VU Library Special Collection on display at NGV

Melbourne-based artist Emily Floyd sourced display materials from the special collections of Victoria University (VU) Library for parts of her retrospective exhibition Emily Floyd: The Dawn which is now showing at the National Gallery of Victoria (NGV Australia).

The Ruth & Maurie Crow collection, which consists of approximately 2000 books and 700 pamphlets held in the Special Collections Room of Footscray Park Campus Library, provides an important basis for understanding political and social activism in Melbourne. Ruth Crow A.M. (1916 - 1999) worked with women and children in Brunswick during WWI, and Maurie Crow (1915 - 1988) worked with the Clerk’s Union. They are also known for their pioneering work in the 1960s in urban planning, building neighbourhood communities and creating a sustainable future.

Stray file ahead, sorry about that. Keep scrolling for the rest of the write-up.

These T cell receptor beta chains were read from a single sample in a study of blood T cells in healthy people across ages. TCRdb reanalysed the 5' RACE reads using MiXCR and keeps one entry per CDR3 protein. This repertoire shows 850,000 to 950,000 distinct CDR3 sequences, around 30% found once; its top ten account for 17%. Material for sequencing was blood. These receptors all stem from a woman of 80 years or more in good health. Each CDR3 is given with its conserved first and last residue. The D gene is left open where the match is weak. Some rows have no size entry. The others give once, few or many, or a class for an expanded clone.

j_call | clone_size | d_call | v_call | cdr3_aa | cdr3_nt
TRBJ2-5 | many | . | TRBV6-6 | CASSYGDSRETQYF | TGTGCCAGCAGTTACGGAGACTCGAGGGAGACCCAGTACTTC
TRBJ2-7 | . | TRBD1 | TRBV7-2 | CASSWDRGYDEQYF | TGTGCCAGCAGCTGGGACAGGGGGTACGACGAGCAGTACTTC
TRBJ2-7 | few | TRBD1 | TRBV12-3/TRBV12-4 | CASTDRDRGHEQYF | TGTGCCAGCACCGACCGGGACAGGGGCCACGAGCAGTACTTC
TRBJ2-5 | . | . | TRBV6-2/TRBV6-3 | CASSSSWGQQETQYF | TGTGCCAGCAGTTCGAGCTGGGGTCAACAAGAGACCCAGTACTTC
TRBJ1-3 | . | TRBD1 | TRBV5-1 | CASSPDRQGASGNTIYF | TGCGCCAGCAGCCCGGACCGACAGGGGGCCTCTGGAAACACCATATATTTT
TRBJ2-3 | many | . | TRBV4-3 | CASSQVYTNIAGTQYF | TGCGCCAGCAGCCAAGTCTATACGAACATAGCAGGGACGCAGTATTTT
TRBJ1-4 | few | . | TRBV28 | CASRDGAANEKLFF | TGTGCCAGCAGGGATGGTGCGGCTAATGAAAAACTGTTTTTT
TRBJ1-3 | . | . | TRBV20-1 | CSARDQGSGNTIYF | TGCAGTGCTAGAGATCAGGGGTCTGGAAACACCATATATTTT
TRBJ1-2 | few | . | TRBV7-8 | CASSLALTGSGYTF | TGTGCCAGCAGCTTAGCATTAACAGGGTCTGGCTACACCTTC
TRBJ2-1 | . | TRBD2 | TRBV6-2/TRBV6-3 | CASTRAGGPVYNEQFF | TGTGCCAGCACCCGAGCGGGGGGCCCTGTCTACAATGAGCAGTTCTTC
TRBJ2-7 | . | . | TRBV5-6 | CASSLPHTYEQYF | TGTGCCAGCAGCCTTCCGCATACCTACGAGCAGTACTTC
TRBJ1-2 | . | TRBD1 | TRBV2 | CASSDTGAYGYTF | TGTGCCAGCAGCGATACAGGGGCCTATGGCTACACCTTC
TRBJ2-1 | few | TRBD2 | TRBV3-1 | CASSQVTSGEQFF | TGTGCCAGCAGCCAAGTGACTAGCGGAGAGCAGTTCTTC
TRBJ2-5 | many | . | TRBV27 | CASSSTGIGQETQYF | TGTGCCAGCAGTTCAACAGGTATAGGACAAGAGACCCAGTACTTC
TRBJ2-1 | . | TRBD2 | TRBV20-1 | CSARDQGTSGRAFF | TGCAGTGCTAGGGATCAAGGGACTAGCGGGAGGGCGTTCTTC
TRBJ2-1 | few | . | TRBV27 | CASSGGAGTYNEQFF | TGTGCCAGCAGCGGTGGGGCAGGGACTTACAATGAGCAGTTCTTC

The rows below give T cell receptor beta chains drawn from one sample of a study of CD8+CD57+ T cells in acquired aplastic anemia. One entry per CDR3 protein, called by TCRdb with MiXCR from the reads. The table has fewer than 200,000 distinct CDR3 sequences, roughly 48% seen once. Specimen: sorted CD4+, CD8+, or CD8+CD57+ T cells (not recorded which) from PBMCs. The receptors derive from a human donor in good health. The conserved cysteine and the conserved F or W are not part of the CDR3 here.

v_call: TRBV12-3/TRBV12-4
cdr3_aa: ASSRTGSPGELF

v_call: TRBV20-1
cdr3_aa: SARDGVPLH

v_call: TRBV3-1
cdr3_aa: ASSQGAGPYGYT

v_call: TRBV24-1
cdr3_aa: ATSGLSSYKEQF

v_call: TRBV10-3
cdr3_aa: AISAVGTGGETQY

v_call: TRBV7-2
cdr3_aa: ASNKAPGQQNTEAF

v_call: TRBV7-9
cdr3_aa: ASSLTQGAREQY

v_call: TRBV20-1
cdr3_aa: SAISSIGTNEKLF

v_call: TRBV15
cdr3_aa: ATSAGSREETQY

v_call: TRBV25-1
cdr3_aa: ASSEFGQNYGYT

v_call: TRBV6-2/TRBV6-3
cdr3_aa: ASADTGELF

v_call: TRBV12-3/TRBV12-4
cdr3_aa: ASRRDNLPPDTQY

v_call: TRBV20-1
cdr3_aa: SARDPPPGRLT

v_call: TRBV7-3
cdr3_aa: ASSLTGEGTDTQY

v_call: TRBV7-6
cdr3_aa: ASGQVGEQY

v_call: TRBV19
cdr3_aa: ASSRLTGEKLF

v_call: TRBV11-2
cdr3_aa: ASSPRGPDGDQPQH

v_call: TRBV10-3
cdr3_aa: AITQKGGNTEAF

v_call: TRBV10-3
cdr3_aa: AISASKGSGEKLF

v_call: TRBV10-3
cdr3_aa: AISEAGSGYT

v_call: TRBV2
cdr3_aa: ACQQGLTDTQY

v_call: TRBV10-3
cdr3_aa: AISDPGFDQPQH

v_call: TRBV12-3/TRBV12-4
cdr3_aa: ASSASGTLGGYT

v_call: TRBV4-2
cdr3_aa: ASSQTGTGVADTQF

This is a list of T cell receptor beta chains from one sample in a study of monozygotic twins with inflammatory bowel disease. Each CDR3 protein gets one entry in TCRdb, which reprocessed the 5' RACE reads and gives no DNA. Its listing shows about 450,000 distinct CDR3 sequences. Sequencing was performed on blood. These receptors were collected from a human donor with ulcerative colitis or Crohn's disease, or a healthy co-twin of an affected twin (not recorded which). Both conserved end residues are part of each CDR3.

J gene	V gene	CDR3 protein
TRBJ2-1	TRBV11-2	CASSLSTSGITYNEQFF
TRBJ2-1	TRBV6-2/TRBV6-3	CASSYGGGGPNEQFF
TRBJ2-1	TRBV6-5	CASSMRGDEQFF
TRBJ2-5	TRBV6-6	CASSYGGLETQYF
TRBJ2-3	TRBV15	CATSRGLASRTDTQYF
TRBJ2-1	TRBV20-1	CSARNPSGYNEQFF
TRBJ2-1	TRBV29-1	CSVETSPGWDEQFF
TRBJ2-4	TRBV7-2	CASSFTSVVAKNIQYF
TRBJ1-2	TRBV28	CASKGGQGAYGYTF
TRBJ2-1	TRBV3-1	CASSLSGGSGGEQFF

Emily Floyd, who grew up in Melbourne, participated in children’s workshops designed by Ruth Crow that aimed to foster collective action and a sense of common purpose. Today, as an artist, Floyd sees the Ruth & Maurie Crow collection as offering an opportunity to consider how the past might inform the present, and the future.

To create Ruth and Maurie Crow Archive as part of her exhibition, Floyd used the following materials from VU Library’s special collections:

  • pamphlets related to various countries such as Australia, Singapore, Malaya, India, Egypt, Poland, Russia
  • books about the women of the West and plans for the City of Melbourne 
  • black and white photographs of children and women of the West (Sunshine Women)
  • selected ephemeral materials from the Crows’ trip to Russia

Materials from the Ruth & Maurie Crow collection also inspired the artist in her creation of a suite of large-scale screen prints, Solve your personal problems socially, 2014. The title of the screen prints was borrowed from a poster created by Ruth Crow.

Emily Floyd: The Dawn, which traces the 15-year career of the artist, is at The Ian Potter Centre, National Gallery of Victoria, Federation Square, until 1 March 2015.

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